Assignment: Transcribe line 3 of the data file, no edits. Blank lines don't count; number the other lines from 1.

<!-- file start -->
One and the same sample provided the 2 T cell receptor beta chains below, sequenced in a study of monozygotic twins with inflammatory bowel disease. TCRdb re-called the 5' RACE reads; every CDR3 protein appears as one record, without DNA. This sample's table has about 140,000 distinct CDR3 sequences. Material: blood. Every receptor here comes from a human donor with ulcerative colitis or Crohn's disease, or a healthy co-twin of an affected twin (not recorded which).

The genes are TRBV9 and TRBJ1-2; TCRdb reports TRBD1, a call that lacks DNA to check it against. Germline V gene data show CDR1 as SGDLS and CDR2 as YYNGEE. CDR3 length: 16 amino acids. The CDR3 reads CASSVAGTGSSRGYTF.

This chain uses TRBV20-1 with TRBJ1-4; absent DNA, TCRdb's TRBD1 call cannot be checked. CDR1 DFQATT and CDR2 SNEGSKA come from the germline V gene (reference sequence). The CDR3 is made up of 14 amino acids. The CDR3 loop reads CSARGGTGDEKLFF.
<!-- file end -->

This chain uses TRBV20-1 with TRBJ1-4; absent DNA, TCRdb's TRBD1 call cannot be checked. CDR1 DFQATT and CDR2 SNEGSKA come from the germline V gene (reference sequence). The CDR3 is made up of 14 amino acids. The CDR3 loop reads CSARGGTGDEKLFF.